Optimizing Dense Retrieval Model Training with Hard Negatives

16 Apr 2021  ·  Jingtao Zhan, Jiaxin Mao, Yiqun Liu, Jiafeng Guo, Min Zhang, Shaoping Ma ·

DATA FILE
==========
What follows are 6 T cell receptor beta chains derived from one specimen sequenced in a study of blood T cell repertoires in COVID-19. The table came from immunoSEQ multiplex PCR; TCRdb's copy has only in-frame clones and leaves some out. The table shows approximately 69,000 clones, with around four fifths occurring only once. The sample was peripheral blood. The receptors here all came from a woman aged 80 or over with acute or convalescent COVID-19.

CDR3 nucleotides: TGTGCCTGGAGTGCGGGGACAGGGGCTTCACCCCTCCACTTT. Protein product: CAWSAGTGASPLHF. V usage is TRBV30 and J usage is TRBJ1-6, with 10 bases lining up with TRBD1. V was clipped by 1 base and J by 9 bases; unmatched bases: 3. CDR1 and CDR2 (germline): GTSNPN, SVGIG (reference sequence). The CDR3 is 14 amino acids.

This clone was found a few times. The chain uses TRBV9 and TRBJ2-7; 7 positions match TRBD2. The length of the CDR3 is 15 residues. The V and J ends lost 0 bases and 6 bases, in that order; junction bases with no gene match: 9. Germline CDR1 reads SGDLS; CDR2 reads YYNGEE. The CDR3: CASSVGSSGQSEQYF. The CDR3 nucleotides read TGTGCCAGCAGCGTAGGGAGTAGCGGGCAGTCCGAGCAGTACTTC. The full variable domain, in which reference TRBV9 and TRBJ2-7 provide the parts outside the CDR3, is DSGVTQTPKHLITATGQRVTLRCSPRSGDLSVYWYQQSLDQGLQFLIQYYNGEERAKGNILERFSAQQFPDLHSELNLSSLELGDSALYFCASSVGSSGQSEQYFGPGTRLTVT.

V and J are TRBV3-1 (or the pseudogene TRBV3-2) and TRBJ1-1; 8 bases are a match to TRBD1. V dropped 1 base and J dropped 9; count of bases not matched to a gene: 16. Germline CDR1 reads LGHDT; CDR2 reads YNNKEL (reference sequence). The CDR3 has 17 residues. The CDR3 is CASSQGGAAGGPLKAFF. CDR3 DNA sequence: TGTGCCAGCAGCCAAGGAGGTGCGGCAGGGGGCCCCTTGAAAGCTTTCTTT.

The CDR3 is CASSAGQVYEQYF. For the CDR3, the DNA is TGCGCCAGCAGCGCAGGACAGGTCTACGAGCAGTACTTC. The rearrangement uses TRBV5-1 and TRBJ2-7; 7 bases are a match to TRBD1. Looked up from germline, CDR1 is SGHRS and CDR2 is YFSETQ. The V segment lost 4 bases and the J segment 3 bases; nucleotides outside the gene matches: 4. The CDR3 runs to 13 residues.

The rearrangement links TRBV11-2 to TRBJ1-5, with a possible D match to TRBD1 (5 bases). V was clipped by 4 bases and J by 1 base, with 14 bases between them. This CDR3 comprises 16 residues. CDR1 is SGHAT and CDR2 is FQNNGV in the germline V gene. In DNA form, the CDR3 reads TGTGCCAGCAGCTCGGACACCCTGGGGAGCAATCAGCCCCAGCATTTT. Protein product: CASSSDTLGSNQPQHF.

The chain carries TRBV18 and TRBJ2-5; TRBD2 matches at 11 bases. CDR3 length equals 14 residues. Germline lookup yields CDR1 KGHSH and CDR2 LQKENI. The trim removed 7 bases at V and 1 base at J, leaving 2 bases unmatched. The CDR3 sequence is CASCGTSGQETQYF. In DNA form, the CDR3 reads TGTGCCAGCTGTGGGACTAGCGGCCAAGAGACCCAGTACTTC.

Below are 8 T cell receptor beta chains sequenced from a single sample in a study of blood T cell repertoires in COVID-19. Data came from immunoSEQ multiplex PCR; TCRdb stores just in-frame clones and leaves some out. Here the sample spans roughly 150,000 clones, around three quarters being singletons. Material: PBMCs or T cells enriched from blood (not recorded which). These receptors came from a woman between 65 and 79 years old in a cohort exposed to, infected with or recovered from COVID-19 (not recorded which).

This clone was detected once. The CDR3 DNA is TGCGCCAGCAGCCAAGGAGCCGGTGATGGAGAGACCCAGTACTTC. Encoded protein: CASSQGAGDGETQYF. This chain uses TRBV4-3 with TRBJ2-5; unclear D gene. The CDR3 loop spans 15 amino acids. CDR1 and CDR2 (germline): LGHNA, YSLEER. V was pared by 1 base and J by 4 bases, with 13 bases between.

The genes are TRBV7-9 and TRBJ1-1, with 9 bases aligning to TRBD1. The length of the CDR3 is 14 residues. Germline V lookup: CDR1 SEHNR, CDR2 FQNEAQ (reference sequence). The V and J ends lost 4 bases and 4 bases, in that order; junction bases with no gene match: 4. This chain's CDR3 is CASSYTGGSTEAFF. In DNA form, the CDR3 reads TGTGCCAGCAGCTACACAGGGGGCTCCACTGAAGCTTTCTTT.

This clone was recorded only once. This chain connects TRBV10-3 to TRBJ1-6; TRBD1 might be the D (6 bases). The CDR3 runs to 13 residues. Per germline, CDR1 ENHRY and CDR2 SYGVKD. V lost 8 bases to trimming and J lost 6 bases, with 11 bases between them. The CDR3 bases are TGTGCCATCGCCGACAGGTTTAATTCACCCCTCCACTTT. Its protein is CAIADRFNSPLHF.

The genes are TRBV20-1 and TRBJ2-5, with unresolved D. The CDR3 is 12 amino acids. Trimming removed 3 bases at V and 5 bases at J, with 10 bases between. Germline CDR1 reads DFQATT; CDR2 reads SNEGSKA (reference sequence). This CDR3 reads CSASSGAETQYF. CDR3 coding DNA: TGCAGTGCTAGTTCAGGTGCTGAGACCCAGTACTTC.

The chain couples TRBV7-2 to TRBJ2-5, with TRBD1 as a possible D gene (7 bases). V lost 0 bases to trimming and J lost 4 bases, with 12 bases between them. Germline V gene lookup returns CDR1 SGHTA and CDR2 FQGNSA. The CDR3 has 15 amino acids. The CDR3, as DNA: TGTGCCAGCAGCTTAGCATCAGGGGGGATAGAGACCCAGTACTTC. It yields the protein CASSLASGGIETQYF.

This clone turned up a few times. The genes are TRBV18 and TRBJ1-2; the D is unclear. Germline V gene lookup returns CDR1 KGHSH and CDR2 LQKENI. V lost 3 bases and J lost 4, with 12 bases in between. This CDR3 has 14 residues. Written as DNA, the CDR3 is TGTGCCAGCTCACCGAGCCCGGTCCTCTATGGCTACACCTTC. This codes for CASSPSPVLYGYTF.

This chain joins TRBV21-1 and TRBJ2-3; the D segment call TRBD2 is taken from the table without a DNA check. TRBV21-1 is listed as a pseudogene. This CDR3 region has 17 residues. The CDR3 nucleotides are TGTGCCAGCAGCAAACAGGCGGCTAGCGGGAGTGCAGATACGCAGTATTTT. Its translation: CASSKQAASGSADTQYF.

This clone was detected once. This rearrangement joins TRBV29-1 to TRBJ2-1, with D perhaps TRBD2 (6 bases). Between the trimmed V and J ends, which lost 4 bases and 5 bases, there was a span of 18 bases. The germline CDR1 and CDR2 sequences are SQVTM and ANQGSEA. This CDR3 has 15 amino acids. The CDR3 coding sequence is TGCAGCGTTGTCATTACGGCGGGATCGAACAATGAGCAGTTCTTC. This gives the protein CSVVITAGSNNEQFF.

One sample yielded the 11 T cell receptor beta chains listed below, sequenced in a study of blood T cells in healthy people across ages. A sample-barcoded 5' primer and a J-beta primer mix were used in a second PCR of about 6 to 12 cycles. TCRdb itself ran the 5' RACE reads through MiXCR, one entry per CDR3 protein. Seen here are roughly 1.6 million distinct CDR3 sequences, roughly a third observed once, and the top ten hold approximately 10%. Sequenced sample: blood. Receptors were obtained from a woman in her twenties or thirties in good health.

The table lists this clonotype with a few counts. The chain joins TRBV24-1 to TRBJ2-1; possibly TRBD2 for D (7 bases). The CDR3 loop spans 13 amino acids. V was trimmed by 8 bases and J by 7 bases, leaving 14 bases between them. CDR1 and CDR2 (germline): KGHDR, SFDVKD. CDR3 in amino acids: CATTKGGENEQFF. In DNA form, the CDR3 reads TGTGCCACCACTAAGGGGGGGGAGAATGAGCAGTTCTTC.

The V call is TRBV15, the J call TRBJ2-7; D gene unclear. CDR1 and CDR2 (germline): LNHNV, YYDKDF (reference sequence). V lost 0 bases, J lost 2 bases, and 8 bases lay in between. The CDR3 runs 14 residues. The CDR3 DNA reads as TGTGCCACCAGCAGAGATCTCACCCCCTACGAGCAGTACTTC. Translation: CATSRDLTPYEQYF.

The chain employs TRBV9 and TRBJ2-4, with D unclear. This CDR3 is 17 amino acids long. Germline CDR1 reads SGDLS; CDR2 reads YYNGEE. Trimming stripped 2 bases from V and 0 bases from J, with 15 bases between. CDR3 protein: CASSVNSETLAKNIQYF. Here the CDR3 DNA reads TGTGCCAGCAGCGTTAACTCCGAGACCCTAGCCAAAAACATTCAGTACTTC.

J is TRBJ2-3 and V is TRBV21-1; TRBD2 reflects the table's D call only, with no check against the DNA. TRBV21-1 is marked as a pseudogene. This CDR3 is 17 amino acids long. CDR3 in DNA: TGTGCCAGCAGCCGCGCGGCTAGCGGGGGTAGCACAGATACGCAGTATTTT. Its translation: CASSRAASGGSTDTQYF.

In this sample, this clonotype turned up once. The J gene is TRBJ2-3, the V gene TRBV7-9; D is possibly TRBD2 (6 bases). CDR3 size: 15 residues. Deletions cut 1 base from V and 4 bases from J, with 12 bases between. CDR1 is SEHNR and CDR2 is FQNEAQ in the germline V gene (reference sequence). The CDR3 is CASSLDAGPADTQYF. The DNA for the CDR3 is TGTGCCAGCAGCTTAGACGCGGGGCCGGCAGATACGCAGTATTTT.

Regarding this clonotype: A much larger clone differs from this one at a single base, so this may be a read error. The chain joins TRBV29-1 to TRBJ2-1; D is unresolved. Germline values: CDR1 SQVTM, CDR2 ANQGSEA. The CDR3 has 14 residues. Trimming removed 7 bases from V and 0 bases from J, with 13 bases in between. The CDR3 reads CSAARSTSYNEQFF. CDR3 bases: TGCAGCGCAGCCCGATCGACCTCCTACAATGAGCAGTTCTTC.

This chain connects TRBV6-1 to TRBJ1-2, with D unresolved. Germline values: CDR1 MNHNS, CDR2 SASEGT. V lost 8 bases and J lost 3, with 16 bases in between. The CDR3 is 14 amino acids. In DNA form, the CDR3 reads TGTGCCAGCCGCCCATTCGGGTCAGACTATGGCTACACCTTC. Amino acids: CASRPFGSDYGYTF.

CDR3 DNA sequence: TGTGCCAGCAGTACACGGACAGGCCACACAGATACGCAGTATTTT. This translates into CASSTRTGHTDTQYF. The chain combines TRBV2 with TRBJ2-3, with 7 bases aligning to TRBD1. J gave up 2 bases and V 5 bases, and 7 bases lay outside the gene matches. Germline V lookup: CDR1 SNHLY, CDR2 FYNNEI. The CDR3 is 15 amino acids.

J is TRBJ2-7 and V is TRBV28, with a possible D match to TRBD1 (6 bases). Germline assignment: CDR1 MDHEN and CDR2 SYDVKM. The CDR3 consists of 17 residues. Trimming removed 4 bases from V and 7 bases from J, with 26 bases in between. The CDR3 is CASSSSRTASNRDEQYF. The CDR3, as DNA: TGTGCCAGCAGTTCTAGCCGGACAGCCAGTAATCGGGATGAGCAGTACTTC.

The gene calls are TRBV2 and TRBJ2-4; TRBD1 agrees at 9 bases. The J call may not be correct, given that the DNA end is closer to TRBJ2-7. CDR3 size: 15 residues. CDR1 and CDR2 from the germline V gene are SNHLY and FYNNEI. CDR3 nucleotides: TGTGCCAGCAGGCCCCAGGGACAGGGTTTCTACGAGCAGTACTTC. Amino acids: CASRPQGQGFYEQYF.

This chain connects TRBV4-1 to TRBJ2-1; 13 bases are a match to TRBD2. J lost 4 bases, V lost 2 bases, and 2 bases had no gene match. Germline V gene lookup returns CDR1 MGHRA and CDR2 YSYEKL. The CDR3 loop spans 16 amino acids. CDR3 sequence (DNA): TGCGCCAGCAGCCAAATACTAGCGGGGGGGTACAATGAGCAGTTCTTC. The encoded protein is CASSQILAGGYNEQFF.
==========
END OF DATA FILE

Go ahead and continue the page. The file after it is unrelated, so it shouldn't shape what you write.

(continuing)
Ranking has always been one of the top concerns in information retrieval researches. For decades, the lexical matching signal has dominated the ad-hoc retrieval process, but solely using this signal in retrieval may cause the vocabulary mismatch problem. In recent years, with the development of representation learning techniques, many researchers turn to Dense Retrieval (DR) models for better ranking performance. Although several existing DR models have already obtained promising results, their performance improvement heavily relies on the sampling of training examples. Many effective sampling strategies are not efficient enough for practical usage, and for most of them, there still lacks theoretical analysis in how and why performance improvement happens. To shed light on these research questions, we theoretically investigate different training strategies for DR models and try to explain why hard negative sampling performs better than random sampling. Through the analysis, we also find that there are many potential risks in static hard negative sampling, which is employed by many existing training methods. Therefore, we propose two training strategies named a Stable Training Algorithm for dense Retrieval (STAR) and a query-side training Algorithm for Directly Optimizing Ranking pErformance (ADORE), respectively. STAR improves the stability of DR training process by introducing random negatives. ADORE replaces the widely-adopted static hard negative sampling method with a dynamic one to directly optimize the ranking performance. Experimental results on two publicly available retrieval benchmark datasets show that either strategy gains significant improvements over existing competitive baselines and a combination of them leads to the best performance.

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